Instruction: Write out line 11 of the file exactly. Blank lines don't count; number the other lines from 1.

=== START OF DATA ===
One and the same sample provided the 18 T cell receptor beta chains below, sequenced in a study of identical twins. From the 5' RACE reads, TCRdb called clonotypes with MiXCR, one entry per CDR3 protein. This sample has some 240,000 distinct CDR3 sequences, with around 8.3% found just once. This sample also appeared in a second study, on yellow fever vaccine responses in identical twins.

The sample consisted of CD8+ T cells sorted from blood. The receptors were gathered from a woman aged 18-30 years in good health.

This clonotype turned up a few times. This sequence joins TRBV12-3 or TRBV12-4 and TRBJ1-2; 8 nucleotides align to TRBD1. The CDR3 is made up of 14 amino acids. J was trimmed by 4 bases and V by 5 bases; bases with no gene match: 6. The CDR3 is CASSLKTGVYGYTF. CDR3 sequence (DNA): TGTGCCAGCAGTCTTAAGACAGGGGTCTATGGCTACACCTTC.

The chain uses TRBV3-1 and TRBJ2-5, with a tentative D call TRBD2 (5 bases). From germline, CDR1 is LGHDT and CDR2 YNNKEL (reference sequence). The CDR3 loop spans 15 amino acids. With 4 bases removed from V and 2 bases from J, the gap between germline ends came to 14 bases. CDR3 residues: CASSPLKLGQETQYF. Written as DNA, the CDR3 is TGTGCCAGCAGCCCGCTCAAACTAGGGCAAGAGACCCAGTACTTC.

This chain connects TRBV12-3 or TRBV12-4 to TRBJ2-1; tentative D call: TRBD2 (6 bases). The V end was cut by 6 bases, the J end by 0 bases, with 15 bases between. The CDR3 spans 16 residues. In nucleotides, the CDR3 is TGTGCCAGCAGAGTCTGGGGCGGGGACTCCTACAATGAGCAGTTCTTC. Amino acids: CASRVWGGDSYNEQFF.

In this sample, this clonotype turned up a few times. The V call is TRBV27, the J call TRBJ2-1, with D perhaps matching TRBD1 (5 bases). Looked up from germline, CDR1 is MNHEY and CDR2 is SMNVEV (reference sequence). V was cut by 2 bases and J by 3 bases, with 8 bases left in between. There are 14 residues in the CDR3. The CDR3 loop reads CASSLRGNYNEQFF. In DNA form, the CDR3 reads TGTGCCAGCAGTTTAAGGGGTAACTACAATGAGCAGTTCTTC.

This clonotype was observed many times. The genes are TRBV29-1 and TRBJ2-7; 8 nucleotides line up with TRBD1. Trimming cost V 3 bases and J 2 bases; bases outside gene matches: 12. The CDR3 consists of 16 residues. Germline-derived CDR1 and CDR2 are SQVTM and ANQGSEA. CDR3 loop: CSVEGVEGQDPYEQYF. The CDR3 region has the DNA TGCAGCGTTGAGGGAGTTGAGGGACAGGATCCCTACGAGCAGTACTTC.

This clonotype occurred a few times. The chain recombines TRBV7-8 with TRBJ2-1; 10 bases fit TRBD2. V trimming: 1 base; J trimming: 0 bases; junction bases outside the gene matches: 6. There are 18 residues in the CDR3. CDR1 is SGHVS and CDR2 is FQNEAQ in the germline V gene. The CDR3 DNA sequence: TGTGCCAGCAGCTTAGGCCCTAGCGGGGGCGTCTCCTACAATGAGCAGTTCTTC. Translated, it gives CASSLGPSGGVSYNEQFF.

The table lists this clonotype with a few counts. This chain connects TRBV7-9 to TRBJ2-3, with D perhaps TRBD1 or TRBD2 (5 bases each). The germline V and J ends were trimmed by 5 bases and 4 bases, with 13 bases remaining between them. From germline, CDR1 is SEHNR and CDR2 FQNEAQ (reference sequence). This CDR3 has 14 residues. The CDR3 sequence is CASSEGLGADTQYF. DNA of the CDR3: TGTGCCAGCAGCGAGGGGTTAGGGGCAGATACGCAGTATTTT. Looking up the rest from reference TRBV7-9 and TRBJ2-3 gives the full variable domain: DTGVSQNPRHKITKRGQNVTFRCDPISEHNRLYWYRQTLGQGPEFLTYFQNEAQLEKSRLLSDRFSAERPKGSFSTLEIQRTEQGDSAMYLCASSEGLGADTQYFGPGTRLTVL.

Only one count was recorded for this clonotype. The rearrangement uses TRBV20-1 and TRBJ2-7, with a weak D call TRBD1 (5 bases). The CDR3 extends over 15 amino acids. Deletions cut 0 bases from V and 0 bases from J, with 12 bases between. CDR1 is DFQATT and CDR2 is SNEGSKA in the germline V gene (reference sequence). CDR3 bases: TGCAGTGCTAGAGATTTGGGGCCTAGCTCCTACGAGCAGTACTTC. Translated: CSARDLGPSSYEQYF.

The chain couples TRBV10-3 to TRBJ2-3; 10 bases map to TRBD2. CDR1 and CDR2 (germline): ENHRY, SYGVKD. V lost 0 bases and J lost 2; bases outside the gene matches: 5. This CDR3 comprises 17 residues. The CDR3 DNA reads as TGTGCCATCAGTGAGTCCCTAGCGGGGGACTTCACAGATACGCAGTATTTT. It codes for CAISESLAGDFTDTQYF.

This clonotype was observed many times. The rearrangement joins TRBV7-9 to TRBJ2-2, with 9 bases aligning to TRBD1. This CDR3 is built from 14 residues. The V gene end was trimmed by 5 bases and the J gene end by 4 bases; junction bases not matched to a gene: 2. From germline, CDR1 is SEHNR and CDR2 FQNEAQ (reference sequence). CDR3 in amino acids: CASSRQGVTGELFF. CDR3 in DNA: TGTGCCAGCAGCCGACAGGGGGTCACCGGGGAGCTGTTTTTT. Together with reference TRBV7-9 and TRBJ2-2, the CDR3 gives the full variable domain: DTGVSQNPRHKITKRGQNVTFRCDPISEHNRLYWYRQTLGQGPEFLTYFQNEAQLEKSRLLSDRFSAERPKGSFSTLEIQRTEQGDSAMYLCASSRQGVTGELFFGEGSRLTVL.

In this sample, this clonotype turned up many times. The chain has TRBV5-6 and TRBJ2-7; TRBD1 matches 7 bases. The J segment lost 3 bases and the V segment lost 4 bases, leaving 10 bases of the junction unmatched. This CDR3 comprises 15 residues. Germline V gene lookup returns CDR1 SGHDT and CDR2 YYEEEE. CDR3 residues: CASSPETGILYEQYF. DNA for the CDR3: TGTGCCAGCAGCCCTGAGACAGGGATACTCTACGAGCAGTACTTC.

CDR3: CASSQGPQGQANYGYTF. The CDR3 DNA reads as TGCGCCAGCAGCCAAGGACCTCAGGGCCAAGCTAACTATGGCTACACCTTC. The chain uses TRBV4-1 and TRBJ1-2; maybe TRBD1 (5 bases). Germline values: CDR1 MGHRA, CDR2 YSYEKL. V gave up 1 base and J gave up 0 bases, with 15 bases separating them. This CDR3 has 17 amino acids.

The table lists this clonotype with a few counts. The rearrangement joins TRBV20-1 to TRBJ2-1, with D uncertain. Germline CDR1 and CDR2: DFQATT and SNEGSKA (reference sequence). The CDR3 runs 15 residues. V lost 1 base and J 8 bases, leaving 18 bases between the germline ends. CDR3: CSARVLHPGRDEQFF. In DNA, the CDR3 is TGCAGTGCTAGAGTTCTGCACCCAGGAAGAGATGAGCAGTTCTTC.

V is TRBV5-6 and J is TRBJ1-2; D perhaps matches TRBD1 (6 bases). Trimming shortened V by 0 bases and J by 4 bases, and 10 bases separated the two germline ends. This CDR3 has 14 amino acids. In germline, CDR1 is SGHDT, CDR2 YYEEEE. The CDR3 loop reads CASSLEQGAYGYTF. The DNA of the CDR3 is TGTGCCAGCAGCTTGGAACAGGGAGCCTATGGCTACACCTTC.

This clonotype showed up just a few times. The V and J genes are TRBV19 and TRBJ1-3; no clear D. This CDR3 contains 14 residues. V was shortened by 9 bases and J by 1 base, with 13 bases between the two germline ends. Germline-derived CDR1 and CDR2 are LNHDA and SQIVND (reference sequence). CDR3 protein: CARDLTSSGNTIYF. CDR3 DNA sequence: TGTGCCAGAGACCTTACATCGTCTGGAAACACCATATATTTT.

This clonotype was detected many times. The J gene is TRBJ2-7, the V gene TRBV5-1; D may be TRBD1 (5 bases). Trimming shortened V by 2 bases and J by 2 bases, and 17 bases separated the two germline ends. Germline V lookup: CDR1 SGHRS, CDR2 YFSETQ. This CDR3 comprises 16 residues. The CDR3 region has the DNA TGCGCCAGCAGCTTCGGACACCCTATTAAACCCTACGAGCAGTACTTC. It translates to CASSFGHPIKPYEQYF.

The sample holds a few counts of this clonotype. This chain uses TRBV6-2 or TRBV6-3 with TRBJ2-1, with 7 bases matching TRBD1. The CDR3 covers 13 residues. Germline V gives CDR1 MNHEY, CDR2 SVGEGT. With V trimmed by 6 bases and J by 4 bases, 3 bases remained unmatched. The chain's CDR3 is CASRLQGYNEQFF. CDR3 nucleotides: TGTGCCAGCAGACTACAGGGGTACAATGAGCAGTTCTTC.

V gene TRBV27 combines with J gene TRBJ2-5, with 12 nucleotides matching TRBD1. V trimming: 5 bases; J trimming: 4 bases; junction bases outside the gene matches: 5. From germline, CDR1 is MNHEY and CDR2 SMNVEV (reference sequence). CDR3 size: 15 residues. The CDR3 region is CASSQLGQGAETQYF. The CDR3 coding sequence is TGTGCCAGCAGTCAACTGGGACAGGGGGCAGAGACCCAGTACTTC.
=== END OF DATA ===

The chain couples TRBV10-3 to TRBJ2-3; 10 bases map to TRBD2. CDR1 and CDR2 (germline): ENHRY, SYGVKD. V lost 0 bases and J lost 2; bases outside the gene matches: 5. This CDR3 comprises 17 residues. The CDR3 DNA reads as TGTGCCATCAGTGAGTCCCTAGCGGGGGACTTCACAGATACGCAGTATTTT. It codes for CAISESLAGDFTDTQYF.